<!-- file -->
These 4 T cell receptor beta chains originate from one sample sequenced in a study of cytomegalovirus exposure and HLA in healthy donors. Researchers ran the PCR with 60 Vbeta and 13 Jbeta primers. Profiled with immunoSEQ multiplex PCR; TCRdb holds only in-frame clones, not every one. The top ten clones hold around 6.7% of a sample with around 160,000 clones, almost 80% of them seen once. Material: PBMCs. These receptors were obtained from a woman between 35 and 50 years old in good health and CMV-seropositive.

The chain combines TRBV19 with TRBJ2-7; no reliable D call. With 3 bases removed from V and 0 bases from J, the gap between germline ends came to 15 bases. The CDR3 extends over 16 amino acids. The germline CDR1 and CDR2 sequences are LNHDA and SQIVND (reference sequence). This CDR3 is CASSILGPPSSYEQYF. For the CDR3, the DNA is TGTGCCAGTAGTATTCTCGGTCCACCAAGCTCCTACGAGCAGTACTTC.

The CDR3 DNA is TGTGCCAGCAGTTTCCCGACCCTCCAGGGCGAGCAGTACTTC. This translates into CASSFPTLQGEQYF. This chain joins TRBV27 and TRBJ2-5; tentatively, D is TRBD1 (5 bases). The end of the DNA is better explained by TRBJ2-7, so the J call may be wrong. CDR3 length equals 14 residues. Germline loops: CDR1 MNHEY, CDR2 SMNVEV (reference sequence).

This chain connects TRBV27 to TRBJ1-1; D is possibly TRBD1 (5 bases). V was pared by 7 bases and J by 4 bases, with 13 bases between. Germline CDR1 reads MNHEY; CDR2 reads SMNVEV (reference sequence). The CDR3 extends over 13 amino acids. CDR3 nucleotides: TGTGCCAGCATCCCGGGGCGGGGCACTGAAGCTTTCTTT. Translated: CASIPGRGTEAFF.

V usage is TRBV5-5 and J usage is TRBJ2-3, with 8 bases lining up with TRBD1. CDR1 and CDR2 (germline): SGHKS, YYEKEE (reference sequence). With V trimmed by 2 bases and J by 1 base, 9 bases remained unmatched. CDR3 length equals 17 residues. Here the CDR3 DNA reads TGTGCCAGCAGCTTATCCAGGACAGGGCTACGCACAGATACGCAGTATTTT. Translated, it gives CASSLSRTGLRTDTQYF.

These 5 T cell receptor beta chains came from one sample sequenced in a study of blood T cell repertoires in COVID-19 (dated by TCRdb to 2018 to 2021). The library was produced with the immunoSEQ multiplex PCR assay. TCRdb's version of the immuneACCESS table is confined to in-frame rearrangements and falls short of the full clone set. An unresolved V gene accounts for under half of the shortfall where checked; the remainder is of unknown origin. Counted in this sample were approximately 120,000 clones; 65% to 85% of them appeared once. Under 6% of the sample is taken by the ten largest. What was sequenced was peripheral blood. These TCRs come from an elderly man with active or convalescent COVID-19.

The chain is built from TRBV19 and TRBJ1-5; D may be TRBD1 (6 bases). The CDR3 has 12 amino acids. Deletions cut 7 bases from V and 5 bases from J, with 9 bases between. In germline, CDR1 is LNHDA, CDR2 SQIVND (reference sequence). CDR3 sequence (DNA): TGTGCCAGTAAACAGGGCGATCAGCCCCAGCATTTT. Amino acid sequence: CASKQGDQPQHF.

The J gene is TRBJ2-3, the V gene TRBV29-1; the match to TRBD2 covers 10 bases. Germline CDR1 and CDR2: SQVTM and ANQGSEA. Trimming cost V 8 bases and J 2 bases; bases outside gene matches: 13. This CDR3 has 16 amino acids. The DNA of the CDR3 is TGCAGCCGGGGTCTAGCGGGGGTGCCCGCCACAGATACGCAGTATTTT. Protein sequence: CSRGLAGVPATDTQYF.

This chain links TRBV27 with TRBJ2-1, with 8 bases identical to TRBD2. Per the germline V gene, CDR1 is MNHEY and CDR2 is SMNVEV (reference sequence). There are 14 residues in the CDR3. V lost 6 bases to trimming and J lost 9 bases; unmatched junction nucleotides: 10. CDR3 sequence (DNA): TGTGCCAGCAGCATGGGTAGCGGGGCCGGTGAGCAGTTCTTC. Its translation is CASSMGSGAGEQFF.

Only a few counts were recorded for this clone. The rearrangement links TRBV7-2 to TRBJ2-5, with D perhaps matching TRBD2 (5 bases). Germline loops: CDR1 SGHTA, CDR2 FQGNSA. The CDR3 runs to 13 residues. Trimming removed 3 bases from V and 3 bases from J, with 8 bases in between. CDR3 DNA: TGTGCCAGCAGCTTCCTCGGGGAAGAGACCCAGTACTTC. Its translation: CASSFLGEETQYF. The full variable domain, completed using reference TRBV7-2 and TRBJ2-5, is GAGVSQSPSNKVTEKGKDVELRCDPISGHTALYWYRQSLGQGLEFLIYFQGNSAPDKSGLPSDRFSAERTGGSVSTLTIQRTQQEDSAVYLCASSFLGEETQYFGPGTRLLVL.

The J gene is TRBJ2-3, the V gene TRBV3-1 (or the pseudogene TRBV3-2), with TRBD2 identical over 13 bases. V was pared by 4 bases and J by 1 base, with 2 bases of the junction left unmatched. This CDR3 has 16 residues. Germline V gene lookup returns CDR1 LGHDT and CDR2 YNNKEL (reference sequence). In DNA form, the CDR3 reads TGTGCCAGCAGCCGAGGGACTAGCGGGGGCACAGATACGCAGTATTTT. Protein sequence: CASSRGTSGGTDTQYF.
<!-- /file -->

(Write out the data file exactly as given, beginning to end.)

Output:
These 4 T cell receptor beta chains originate from one sample sequenced in a study of cytomegalovirus exposure and HLA in healthy donors. Researchers ran the PCR with 60 Vbeta and 13 Jbeta primers. Profiled with immunoSEQ multiplex PCR; TCRdb holds only in-frame clones, not every one. The top ten clones hold around 6.7% of a sample with around 160,000 clones, almost 80% of them seen once. Material: PBMCs. These receptors were obtained from a woman between 35 and 50 years old in good health and CMV-seropositive.

The chain combines TRBV19 with TRBJ2-7; no reliable D call. With 3 bases removed from V and 0 bases from J, the gap between germline ends came to 15 bases. The CDR3 extends over 16 amino acids. The germline CDR1 and CDR2 sequences are LNHDA and SQIVND (reference sequence). This CDR3 is CASSILGPPSSYEQYF. For the CDR3, the DNA is TGTGCCAGTAGTATTCTCGGTCCACCAAGCTCCTACGAGCAGTACTTC.

The CDR3 DNA is TGTGCCAGCAGTTTCCCGACCCTCCAGGGCGAGCAGTACTTC. This translates into CASSFPTLQGEQYF. This chain joins TRBV27 and TRBJ2-5; tentatively, D is TRBD1 (5 bases). The end of the DNA is better explained by TRBJ2-7, so the J call may be wrong. CDR3 length equals 14 residues. Germline loops: CDR1 MNHEY, CDR2 SMNVEV (reference sequence).

This chain connects TRBV27 to TRBJ1-1; D is possibly TRBD1 (5 bases). V was pared by 7 bases and J by 4 bases, with 13 bases between. Germline CDR1 reads MNHEY; CDR2 reads SMNVEV (reference sequence). The CDR3 extends over 13 amino acids. CDR3 nucleotides: TGTGCCAGCATCCCGGGGCGGGGCACTGAAGCTTTCTTT. Translated: CASIPGRGTEAFF.

V usage is TRBV5-5 and J usage is TRBJ2-3, with 8 bases lining up with TRBD1. CDR1 and CDR2 (germline): SGHKS, YYEKEE (reference sequence). With V trimmed by 2 bases and J by 1 base, 9 bases remained unmatched. CDR3 length equals 17 residues. Here the CDR3 DNA reads TGTGCCAGCAGCTTATCCAGGACAGGGCTACGCACAGATACGCAGTATTTT. Translated, it gives CASSLSRTGLRTDTQYF.

These 5 T cell receptor beta chains came from one sample sequenced in a study of blood T cell repertoires in COVID-19 (dated by TCRdb to 2018 to 2021). The library was produced with the immunoSEQ multiplex PCR assay. TCRdb's version of the immuneACCESS table is confined to in-frame rearrangements and falls short of the full clone set. An unresolved V gene accounts for under half of the shortfall where checked; the remainder is of unknown origin. Counted in this sample were approximately 120,000 clones; 65% to 85% of them appeared once. Under 6% of the sample is taken by the ten largest. What was sequenced was peripheral blood. These TCRs come from an elderly man with active or convalescent COVID-19.

The chain is built from TRBV19 and TRBJ1-5; D may be TRBD1 (6 bases). The CDR3 has 12 amino acids. Deletions cut 7 bases from V and 5 bases from J, with 9 bases between. In germline, CDR1 is LNHDA, CDR2 SQIVND (reference sequence). CDR3 sequence (DNA): TGTGCCAGTAAACAGGGCGATCAGCCCCAGCATTTT. Amino acid sequence: CASKQGDQPQHF.

The J gene is TRBJ2-3, the V gene TRBV29-1; the match to TRBD2 covers 10 bases. Germline CDR1 and CDR2: SQVTM and ANQGSEA. Trimming cost V 8 bases and J 2 bases; bases outside gene matches: 13. This CDR3 has 16 amino acids. The DNA of the CDR3 is TGCAGCCGGGGTCTAGCGGGGGTGCCCGCCACAGATACGCAGTATTTT. Protein sequence: CSRGLAGVPATDTQYF.

This chain links TRBV27 with TRBJ2-1, with 8 bases identical to TRBD2. Per the germline V gene, CDR1 is MNHEY and CDR2 is SMNVEV (reference sequence). There are 14 residues in the CDR3. V lost 6 bases to trimming and J lost 9 bases; unmatched junction nucleotides: 10. CDR3 sequence (DNA): TGTGCCAGCAGCATGGGTAGCGGGGCCGGTGAGCAGTTCTTC. Its translation is CASSMGSGAGEQFF.

Only a few counts were recorded for this clone. The rearrangement links TRBV7-2 to TRBJ2-5, with D perhaps matching TRBD2 (5 bases). Germline loops: CDR1 SGHTA, CDR2 FQGNSA. The CDR3 runs to 13 residues. Trimming removed 3 bases from V and 3 bases from J, with 8 bases in between. CDR3 DNA: TGTGCCAGCAGCTTCCTCGGGGAAGAGACCCAGTACTTC. Its translation: CASSFLGEETQYF. The full variable domain, completed using reference TRBV7-2 and TRBJ2-5, is GAGVSQSPSNKVTEKGKDVELRCDPISGHTALYWYRQSLGQGLEFLIYFQGNSAPDKSGLPSDRFSAERTGGSVSTLTIQRTQQEDSAVYLCASSFLGEETQYFGPGTRLLVL.

The J gene is TRBJ2-3, the V gene TRBV3-1 (or the pseudogene TRBV3-2), with TRBD2 identical over 13 bases. V was pared by 4 bases and J by 1 base, with 2 bases of the junction left unmatched. This CDR3 has 16 residues. Germline V gene lookup returns CDR1 LGHDT and CDR2 YNNKEL (reference sequence). In DNA form, the CDR3 reads TGTGCCAGCAGCCGAGGGACTAGCGGGGGCACAGATACGCAGTATTTT. Protein sequence: CASSRGTSGGTDTQYF.